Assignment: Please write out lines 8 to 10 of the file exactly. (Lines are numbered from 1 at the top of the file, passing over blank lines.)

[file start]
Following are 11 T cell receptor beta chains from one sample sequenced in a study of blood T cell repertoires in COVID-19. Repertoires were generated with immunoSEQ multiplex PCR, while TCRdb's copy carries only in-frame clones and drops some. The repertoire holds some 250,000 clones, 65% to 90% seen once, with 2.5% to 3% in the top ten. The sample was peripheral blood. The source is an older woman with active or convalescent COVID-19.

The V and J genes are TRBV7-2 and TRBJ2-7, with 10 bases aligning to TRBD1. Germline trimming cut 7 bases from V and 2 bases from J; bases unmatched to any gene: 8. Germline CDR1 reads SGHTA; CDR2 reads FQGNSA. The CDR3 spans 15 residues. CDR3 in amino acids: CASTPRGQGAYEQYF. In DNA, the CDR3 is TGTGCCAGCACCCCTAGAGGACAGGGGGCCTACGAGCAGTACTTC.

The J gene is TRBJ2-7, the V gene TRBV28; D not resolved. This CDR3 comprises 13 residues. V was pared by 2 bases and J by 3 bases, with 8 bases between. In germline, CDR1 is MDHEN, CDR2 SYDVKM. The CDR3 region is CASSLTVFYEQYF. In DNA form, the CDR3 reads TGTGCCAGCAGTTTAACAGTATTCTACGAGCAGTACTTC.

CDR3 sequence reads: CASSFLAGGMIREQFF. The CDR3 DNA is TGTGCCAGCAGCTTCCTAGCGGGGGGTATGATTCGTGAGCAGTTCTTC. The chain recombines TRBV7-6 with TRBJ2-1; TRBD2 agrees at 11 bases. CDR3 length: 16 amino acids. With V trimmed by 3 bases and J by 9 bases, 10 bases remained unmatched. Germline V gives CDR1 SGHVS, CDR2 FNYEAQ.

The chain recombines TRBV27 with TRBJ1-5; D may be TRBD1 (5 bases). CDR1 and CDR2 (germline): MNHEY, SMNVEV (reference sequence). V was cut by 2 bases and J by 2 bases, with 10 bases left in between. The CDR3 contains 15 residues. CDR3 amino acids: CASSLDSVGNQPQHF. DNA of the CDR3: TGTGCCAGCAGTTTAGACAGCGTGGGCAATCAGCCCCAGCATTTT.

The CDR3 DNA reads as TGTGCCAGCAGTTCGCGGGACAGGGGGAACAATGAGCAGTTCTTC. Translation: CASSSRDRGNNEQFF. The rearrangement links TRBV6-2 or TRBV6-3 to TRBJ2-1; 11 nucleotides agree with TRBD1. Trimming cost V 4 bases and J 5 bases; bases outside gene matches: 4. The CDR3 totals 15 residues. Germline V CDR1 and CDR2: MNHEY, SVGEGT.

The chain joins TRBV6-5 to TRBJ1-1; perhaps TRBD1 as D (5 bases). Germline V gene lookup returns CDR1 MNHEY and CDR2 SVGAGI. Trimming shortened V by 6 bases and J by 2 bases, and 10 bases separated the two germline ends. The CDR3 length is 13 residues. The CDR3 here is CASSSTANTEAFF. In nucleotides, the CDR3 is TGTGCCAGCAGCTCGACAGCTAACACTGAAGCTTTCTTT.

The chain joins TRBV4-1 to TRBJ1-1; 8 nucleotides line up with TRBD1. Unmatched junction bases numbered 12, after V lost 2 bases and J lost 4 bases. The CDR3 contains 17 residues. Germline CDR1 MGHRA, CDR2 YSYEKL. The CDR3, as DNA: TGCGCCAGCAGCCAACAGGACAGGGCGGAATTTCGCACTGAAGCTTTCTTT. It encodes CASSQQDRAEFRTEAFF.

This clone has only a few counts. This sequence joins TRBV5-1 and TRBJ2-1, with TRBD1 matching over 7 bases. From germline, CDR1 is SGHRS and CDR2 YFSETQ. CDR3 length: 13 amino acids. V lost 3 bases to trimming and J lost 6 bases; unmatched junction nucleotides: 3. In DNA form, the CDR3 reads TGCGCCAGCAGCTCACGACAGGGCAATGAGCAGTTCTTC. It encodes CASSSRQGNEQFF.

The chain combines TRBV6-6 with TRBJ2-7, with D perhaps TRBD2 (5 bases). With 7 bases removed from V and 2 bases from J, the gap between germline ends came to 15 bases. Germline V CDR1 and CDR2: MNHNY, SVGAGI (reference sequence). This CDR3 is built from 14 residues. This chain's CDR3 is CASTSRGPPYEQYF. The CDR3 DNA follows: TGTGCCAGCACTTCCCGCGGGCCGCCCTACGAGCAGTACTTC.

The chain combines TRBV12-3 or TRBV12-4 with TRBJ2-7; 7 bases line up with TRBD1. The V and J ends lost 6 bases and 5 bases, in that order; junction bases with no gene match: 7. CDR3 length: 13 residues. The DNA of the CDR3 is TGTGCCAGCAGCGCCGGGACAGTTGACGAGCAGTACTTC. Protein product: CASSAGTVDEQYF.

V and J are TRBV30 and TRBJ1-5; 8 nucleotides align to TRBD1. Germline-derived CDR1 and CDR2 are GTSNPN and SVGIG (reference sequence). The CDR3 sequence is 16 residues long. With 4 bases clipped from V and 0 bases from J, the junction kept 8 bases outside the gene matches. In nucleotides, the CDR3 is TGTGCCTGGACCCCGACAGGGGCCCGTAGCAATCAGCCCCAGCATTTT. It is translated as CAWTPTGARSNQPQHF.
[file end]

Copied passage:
The chain joins TRBV4-1 to TRBJ1-1; 8 nucleotides line up with TRBD1. Unmatched junction bases numbered 12, after V lost 2 bases and J lost 4 bases. The CDR3 contains 17 residues. Germline CDR1 MGHRA, CDR2 YSYEKL. The CDR3, as DNA: TGCGCCAGCAGCCAACAGGACAGGGCGGAATTTCGCACTGAAGCTTTCTTT. It encodes CASSQQDRAEFRTEAFF.

This clone has only a few counts. This sequence joins TRBV5-1 and TRBJ2-1, with TRBD1 matching over 7 bases. From germline, CDR1 is SGHRS and CDR2 YFSETQ. CDR3 length: 13 amino acids. V lost 3 bases to trimming and J lost 6 bases; unmatched junction nucleotides: 3. In DNA form, the CDR3 reads TGCGCCAGCAGCTCACGACAGGGCAATGAGCAGTTCTTC. It encodes CASSSRQGNEQFF.

The chain combines TRBV6-6 with TRBJ2-7, with D perhaps TRBD2 (5 bases). With 7 bases removed from V and 2 bases from J, the gap between germline ends came to 15 bases. Germline V CDR1 and CDR2: MNHNY, SVGAGI (reference sequence). This CDR3 is built from 14 residues. This chain's CDR3 is CASTSRGPPYEQYF. The CDR3 DNA follows: TGTGCCAGCACTTCCCGCGGGCCGCCCTACGAGCAGTACTTC.